Candy Corn (2019)

The odd thing about Josh Hasty’s “Candy Corn” is that it feels like the first chapter in an anthology or movie series. I don’t know how far they’ll take this concept, but I’d love to see more Halloween based tales of revenge as coordinated by this traveling carnival and its vindictive ring master. I’m not going to say that “Candy Corn” is a masterpiece, but as far as Halloween movie treats, it’s a very good horror film soaked in the Halloween aesthetic.

In the small town of Grove Hill, a group of local bullies take their traditional ‘Halloween hazing’ of young mentally disabled Jacob Atkins (Nate Chaney) too far, beating him to death behind Dr Death’s Sideshow Spookhouse. The ring leader and head carny Lester uses voodoo to resurrect Jacob as a zombie-like avenger, even as the local Sheriff tries to work out who is behind the brutal spate of small-town killings. As Jacob seeks revenge from the undead, some of the town’s secrets are unearthed.

Although Hasty references John Carpenter’s “Halloween” a lot, “Candy Corn” is a solid amalgam of “Pumpkinhead” and “Night of the Scarecrow.” There isn’t a lot explained within the ninety minute run time, but Hasty does hint at a larger mythology and world behind Dr. Death’s Sideshow Spookhouse. While the movie is based around Jacob’s gory revenge as a vicious zombie, the movie belongs to Pancho Moler. Moler, who you may have remembered from “31” and “Three from Hell” steals the movie out from under everyone in the cast as the enigmatic Lester. Lester, with face painted like a skull, and a black top hat, is the puppet master behind the events that unfolds, and is given the most depth out of anyone in the film.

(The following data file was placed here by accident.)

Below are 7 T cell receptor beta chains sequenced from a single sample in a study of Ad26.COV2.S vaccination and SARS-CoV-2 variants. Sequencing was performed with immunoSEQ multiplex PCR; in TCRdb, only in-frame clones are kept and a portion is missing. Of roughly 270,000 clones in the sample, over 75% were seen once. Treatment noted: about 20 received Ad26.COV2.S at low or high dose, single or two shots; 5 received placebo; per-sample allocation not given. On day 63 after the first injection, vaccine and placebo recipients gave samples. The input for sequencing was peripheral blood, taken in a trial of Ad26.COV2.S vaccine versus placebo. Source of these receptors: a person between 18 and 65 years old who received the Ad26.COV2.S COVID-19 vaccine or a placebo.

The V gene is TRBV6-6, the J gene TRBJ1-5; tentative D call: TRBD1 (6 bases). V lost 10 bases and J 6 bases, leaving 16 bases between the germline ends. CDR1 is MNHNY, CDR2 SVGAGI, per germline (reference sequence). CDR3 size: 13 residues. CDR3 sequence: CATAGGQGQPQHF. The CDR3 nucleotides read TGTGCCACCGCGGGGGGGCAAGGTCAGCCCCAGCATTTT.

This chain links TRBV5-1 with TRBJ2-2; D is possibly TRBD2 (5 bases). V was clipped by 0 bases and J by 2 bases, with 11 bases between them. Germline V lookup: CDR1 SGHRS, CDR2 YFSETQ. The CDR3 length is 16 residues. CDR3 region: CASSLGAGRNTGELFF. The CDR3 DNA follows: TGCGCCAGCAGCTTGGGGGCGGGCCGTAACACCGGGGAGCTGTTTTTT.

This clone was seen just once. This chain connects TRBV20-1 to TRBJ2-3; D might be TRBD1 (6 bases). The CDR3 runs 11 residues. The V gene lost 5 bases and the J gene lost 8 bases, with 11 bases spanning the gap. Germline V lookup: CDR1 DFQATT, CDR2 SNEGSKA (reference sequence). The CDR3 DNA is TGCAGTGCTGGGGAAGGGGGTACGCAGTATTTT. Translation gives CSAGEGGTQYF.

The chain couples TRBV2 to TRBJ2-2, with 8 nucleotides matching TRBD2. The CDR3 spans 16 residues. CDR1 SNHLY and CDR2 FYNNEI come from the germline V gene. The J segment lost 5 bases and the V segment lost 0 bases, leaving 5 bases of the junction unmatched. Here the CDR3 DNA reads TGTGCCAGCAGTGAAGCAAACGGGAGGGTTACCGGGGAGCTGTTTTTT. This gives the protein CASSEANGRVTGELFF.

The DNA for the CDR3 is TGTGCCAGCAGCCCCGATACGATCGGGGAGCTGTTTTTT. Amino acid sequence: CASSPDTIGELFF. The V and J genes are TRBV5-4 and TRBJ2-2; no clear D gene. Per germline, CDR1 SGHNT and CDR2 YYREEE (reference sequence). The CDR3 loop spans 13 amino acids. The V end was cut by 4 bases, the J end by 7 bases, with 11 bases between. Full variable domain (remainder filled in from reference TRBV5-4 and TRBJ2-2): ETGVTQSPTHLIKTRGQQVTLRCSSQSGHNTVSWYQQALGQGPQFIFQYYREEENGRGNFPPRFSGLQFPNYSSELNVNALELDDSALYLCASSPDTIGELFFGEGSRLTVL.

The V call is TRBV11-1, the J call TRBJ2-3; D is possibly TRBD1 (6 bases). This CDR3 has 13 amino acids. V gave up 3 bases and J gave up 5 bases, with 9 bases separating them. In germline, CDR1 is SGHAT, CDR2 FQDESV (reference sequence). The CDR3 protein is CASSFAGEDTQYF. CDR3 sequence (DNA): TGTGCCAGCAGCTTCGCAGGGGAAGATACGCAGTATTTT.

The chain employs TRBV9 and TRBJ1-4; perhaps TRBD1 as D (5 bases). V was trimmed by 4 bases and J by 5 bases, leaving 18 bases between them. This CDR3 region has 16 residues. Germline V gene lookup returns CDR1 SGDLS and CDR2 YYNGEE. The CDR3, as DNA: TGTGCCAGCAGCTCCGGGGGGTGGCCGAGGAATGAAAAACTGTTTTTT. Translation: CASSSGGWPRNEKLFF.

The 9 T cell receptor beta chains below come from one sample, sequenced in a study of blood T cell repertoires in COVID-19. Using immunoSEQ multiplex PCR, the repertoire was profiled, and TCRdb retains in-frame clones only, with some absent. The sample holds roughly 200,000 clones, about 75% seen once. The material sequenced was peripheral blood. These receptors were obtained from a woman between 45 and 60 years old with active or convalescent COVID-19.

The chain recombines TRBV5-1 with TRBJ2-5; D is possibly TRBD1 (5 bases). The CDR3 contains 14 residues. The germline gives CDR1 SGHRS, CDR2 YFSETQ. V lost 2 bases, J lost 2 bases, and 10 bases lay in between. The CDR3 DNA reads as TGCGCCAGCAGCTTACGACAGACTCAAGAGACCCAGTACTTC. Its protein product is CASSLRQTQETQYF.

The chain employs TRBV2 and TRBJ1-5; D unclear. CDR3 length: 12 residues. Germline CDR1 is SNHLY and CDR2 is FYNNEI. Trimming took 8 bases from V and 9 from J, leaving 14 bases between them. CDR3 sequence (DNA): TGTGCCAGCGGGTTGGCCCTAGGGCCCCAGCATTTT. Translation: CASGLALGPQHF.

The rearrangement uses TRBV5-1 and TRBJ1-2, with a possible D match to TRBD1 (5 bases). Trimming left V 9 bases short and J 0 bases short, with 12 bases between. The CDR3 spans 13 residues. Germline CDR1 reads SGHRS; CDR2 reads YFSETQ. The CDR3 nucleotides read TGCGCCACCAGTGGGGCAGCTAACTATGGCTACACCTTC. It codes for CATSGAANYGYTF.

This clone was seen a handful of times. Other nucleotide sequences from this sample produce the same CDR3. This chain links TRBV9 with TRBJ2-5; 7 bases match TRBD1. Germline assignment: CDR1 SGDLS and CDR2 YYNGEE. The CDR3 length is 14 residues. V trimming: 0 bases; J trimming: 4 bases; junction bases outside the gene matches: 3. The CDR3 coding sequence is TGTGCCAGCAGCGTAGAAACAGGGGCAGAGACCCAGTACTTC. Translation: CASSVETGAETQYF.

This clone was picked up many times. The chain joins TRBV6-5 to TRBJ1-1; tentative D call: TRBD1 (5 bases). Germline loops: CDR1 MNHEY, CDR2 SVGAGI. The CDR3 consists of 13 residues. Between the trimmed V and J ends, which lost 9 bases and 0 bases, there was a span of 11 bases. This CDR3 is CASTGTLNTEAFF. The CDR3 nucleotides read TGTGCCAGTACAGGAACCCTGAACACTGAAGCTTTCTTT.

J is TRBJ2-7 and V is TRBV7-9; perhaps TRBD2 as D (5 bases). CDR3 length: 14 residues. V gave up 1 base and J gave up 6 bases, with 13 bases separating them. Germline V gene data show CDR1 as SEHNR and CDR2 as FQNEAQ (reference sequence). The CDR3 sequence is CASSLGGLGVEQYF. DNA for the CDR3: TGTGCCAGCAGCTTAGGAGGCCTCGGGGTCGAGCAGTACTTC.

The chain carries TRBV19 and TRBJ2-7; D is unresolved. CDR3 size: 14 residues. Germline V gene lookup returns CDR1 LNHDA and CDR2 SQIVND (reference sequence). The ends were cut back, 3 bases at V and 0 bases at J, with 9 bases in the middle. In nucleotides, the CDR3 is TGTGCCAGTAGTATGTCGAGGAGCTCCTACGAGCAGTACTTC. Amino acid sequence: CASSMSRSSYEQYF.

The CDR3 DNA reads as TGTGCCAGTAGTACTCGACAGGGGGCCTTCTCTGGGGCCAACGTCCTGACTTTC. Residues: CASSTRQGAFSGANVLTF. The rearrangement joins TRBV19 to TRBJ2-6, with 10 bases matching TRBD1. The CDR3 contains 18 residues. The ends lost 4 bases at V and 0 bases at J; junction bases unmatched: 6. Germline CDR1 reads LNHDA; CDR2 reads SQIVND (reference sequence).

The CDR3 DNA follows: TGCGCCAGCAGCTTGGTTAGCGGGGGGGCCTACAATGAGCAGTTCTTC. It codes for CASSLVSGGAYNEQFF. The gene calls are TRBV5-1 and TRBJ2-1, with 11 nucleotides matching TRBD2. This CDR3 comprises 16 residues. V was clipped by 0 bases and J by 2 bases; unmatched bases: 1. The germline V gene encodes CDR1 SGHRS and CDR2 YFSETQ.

I’d love to see a movie series revolving around Moler’s character, as he gives Lester so much depth as well as an interesting motive. He’s not a hero, but he’s definitely not a villain either. He’s merely someone with immense power who is viciously vindictive toward humanity and will do anything to make people pay for their cruelty. That said, “Candy Corn” feels under developed in certain areas, where the pacing slows down to a halt and actions are just inexplicable.

What is Bobby’s hold over his girlfriend? What is the hazing ritual about? And what the hell did Bobby’s father tell him over the phone when the sound cuts out to the score? Hasty implies a big revelation is set to unfold, and nothing comes of it. And did Lester have a grudge against the sheriff? If so, then why? That and so much more keeps “Candy Corn” from rising in to legendary status. Pancho Moler is a powerful actor, and in “Candy Corn” he brings what could have been a stale side character in a commanding anti-hero with a huge bone to pick with the world.